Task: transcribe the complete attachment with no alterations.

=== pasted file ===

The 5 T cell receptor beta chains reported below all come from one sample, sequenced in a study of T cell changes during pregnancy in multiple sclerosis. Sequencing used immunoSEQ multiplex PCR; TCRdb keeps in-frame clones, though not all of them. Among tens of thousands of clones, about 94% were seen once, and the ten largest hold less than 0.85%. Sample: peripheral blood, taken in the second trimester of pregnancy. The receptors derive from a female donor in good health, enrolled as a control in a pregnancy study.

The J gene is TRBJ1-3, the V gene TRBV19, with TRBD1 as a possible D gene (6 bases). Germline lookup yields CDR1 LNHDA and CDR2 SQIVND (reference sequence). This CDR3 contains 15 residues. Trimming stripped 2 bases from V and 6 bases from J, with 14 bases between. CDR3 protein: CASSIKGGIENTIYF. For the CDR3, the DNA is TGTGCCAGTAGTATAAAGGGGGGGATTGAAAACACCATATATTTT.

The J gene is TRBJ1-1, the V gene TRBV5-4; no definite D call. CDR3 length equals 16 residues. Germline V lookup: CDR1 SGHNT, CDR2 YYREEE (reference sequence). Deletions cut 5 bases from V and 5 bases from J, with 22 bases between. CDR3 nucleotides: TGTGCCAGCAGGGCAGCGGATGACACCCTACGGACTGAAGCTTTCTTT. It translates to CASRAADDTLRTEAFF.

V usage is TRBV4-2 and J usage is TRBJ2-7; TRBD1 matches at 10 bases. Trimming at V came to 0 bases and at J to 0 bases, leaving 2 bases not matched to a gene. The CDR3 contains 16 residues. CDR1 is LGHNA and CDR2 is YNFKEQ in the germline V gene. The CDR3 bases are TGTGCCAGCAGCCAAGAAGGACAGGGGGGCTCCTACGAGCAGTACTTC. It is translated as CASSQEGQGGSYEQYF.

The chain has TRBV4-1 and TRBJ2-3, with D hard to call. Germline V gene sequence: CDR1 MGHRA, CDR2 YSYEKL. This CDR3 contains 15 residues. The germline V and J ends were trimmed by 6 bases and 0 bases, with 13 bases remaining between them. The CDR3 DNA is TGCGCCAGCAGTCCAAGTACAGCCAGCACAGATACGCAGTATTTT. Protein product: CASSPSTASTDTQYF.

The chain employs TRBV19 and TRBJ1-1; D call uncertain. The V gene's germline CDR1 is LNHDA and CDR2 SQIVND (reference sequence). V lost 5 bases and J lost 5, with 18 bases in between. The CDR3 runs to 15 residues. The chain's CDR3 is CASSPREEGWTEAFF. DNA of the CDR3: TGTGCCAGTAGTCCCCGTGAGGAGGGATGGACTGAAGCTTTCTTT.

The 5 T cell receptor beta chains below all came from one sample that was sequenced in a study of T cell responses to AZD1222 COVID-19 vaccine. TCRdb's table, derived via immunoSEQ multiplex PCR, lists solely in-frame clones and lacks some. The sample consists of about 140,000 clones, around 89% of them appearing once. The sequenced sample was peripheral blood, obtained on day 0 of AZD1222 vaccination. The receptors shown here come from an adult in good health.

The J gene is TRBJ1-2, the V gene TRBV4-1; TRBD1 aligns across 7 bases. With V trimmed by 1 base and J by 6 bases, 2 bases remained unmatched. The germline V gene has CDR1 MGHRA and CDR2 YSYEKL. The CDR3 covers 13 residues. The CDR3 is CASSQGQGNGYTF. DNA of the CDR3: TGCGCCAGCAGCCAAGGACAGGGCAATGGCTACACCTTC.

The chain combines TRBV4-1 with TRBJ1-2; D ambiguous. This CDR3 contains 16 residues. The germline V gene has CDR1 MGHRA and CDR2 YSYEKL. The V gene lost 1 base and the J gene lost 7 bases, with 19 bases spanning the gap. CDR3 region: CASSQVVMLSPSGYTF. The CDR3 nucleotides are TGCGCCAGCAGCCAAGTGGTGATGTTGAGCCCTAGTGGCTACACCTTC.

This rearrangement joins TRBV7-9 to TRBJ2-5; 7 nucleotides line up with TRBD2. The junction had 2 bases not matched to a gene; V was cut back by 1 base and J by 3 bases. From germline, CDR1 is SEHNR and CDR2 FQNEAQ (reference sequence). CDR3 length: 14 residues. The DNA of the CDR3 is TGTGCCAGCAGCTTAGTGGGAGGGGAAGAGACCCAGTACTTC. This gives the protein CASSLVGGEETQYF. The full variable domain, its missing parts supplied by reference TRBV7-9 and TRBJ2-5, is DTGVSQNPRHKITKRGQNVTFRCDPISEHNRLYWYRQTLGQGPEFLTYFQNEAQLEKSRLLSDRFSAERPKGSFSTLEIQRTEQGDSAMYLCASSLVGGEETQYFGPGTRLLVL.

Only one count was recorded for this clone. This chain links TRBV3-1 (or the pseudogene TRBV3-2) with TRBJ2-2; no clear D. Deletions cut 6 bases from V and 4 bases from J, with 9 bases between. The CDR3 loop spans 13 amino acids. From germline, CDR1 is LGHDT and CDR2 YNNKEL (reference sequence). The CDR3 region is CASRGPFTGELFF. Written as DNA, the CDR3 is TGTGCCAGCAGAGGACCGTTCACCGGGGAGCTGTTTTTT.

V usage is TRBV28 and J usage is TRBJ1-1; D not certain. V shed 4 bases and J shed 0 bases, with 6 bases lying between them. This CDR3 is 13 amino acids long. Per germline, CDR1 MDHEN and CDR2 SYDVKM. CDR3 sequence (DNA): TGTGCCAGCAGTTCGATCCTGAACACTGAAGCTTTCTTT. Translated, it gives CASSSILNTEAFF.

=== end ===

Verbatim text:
The 5 T cell receptor beta chains reported below all come from one sample, sequenced in a study of T cell changes during pregnancy in multiple sclerosis. Sequencing used immunoSEQ multiplex PCR; TCRdb keeps in-frame clones, though not all of them. Among tens of thousands of clones, about 94% were seen once, and the ten largest hold less than 0.85%. Sample: peripheral blood, taken in the second trimester of pregnancy. The receptors derive from a female donor in good health, enrolled as a control in a pregnancy study.

The J gene is TRBJ1-3, the V gene TRBV19, with TRBD1 as a possible D gene (6 bases). Germline lookup yields CDR1 LNHDA and CDR2 SQIVND (reference sequence). This CDR3 contains 15 residues. Trimming stripped 2 bases from V and 6 bases from J, with 14 bases between. CDR3 protein: CASSIKGGIENTIYF. For the CDR3, the DNA is TGTGCCAGTAGTATAAAGGGGGGGATTGAAAACACCATATATTTT.

The J gene is TRBJ1-1, the V gene TRBV5-4; no definite D call. CDR3 length equals 16 residues. Germline V lookup: CDR1 SGHNT, CDR2 YYREEE (reference sequence). Deletions cut 5 bases from V and 5 bases from J, with 22 bases between. CDR3 nucleotides: TGTGCCAGCAGGGCAGCGGATGACACCCTACGGACTGAAGCTTTCTTT. It translates to CASRAADDTLRTEAFF.

V usage is TRBV4-2 and J usage is TRBJ2-7; TRBD1 matches at 10 bases. Trimming at V came to 0 bases and at J to 0 bases, leaving 2 bases not matched to a gene. The CDR3 contains 16 residues. CDR1 is LGHNA and CDR2 is YNFKEQ in the germline V gene. The CDR3 bases are TGTGCCAGCAGCCAAGAAGGACAGGGGGGCTCCTACGAGCAGTACTTC. It is translated as CASSQEGQGGSYEQYF.

The chain has TRBV4-1 and TRBJ2-3, with D hard to call. Germline V gene sequence: CDR1 MGHRA, CDR2 YSYEKL. This CDR3 contains 15 residues. The germline V and J ends were trimmed by 6 bases and 0 bases, with 13 bases remaining between them. The CDR3 DNA is TGCGCCAGCAGTCCAAGTACAGCCAGCACAGATACGCAGTATTTT. Protein product: CASSPSTASTDTQYF.

The chain employs TRBV19 and TRBJ1-1; D call uncertain. The V gene's germline CDR1 is LNHDA and CDR2 SQIVND (reference sequence). V lost 5 bases and J lost 5, with 18 bases in between. The CDR3 runs to 15 residues. The chain's CDR3 is CASSPREEGWTEAFF. DNA of the CDR3: TGTGCCAGTAGTCCCCGTGAGGAGGGATGGACTGAAGCTTTCTTT.

The 5 T cell receptor beta chains below all came from one sample that was sequenced in a study of T cell responses to AZD1222 COVID-19 vaccine. TCRdb's table, derived via immunoSEQ multiplex PCR, lists solely in-frame clones and lacks some. The sample consists of about 140,000 clones, around 89% of them appearing once. The sequenced sample was peripheral blood, obtained on day 0 of AZD1222 vaccination. The receptors shown here come from an adult in good health.

The J gene is TRBJ1-2, the V gene TRBV4-1; TRBD1 aligns across 7 bases. With V trimmed by 1 base and J by 6 bases, 2 bases remained unmatched. The germline V gene has CDR1 MGHRA and CDR2 YSYEKL. The CDR3 covers 13 residues. The CDR3 is CASSQGQGNGYTF. DNA of the CDR3: TGCGCCAGCAGCCAAGGACAGGGCAATGGCTACACCTTC.

The chain combines TRBV4-1 with TRBJ1-2; D ambiguous. This CDR3 contains 16 residues. The germline V gene has CDR1 MGHRA and CDR2 YSYEKL. The V gene lost 1 base and the J gene lost 7 bases, with 19 bases spanning the gap. CDR3 region: CASSQVVMLSPSGYTF. The CDR3 nucleotides are TGCGCCAGCAGCCAAGTGGTGATGTTGAGCCCTAGTGGCTACACCTTC.

This rearrangement joins TRBV7-9 to TRBJ2-5; 7 nucleotides line up with TRBD2. The junction had 2 bases not matched to a gene; V was cut back by 1 base and J by 3 bases. From germline, CDR1 is SEHNR and CDR2 FQNEAQ (reference sequence). CDR3 length: 14 residues. The DNA of the CDR3 is TGTGCCAGCAGCTTAGTGGGAGGGGAAGAGACCCAGTACTTC. This gives the protein CASSLVGGEETQYF. The full variable domain, its missing parts supplied by reference TRBV7-9 and TRBJ2-5, is DTGVSQNPRHKITKRGQNVTFRCDPISEHNRLYWYRQTLGQGPEFLTYFQNEAQLEKSRLLSDRFSAERPKGSFSTLEIQRTEQGDSAMYLCASSLVGGEETQYFGPGTRLLVL.

Only one count was recorded for this clone. This chain links TRBV3-1 (or the pseudogene TRBV3-2) with TRBJ2-2; no clear D. Deletions cut 6 bases from V and 4 bases from J, with 9 bases between. The CDR3 loop spans 13 amino acids. From germline, CDR1 is LGHDT and CDR2 YNNKEL (reference sequence). The CDR3 region is CASRGPFTGELFF. Written as DNA, the CDR3 is TGTGCCAGCAGAGGACCGTTCACCGGGGAGCTGTTTTTT.

V usage is TRBV28 and J usage is TRBJ1-1; D not certain. V shed 4 bases and J shed 0 bases, with 6 bases lying between them. This CDR3 is 13 amino acids long. Per germline, CDR1 MDHEN and CDR2 SYDVKM. CDR3 sequence (DNA): TGTGCCAGCAGTTCGATCCTGAACACTGAAGCTTTCTTT. Translated, it gives CASSSILNTEAFF.